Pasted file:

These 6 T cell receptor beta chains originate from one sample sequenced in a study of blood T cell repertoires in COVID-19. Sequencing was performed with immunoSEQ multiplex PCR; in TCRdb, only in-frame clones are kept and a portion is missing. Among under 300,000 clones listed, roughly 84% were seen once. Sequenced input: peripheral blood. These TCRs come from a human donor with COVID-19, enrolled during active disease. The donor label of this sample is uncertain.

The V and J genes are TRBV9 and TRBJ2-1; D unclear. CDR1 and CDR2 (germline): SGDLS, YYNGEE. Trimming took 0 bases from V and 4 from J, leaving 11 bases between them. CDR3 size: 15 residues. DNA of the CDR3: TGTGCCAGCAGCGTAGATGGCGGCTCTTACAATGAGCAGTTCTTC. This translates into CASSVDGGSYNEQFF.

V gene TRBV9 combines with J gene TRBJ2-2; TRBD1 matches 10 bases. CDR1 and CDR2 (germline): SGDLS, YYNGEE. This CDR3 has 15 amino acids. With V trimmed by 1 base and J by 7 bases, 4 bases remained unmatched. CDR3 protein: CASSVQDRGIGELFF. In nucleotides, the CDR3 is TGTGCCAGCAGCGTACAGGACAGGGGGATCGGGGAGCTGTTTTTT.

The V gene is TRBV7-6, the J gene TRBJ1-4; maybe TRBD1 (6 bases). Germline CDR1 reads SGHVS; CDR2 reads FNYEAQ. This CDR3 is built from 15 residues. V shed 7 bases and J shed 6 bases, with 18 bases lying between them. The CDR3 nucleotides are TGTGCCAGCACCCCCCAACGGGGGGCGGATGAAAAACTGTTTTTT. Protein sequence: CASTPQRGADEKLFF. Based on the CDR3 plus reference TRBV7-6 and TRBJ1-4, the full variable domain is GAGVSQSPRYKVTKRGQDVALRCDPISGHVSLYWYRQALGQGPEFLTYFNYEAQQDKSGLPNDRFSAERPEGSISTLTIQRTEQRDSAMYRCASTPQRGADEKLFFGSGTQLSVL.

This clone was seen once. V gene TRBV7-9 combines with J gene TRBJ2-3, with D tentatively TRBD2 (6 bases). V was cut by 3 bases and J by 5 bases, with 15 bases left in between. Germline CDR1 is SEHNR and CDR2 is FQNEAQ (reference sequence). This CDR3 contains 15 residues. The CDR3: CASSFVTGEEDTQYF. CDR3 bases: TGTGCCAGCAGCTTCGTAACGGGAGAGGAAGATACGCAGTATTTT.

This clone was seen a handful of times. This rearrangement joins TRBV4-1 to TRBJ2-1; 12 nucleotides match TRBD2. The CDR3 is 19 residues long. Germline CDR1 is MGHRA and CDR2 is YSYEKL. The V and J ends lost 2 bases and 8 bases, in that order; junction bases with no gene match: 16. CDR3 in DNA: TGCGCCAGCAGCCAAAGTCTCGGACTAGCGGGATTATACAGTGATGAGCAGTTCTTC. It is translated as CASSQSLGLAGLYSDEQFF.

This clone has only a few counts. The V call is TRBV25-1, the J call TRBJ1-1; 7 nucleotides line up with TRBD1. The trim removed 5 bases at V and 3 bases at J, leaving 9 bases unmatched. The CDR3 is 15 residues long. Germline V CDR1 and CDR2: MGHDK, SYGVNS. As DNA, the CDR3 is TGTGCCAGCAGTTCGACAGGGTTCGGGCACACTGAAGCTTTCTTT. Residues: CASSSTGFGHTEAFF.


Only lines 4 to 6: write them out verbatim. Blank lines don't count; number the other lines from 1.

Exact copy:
The V gene is TRBV7-6, the J gene TRBJ1-4; maybe TRBD1 (6 bases). Germline CDR1 reads SGHVS; CDR2 reads FNYEAQ. This CDR3 is built from 15 residues. V shed 7 bases and J shed 6 bases, with 18 bases lying between them. The CDR3 nucleotides are TGTGCCAGCACCCCCCAACGGGGGGCGGATGAAAAACTGTTTTTT. Protein sequence: CASTPQRGADEKLFF. Based on the CDR3 plus reference TRBV7-6 and TRBJ1-4, the full variable domain is GAGVSQSPRYKVTKRGQDVALRCDPISGHVSLYWYRQALGQGPEFLTYFNYEAQQDKSGLPNDRFSAERPEGSISTLTIQRTEQRDSAMYRCASTPQRGADEKLFFGSGTQLSVL.

This clone was seen once. V gene TRBV7-9 combines with J gene TRBJ2-3, with D tentatively TRBD2 (6 bases). V was cut by 3 bases and J by 5 bases, with 15 bases left in between. Germline CDR1 is SEHNR and CDR2 is FQNEAQ (reference sequence). This CDR3 contains 15 residues. The CDR3: CASSFVTGEEDTQYF. CDR3 bases: TGTGCCAGCAGCTTCGTAACGGGAGAGGAAGATACGCAGTATTTT.

This clone was seen a handful of times. This rearrangement joins TRBV4-1 to TRBJ2-1; 12 nucleotides match TRBD2. The CDR3 is 19 residues long. Germline CDR1 is MGHRA and CDR2 is YSYEKL. The V and J ends lost 2 bases and 8 bases, in that order; junction bases with no gene match: 16. CDR3 in DNA: TGCGCCAGCAGCCAAAGTCTCGGACTAGCGGGATTATACAGTGATGAGCAGTTCTTC. It is translated as CASSQSLGLAGLYSDEQFF.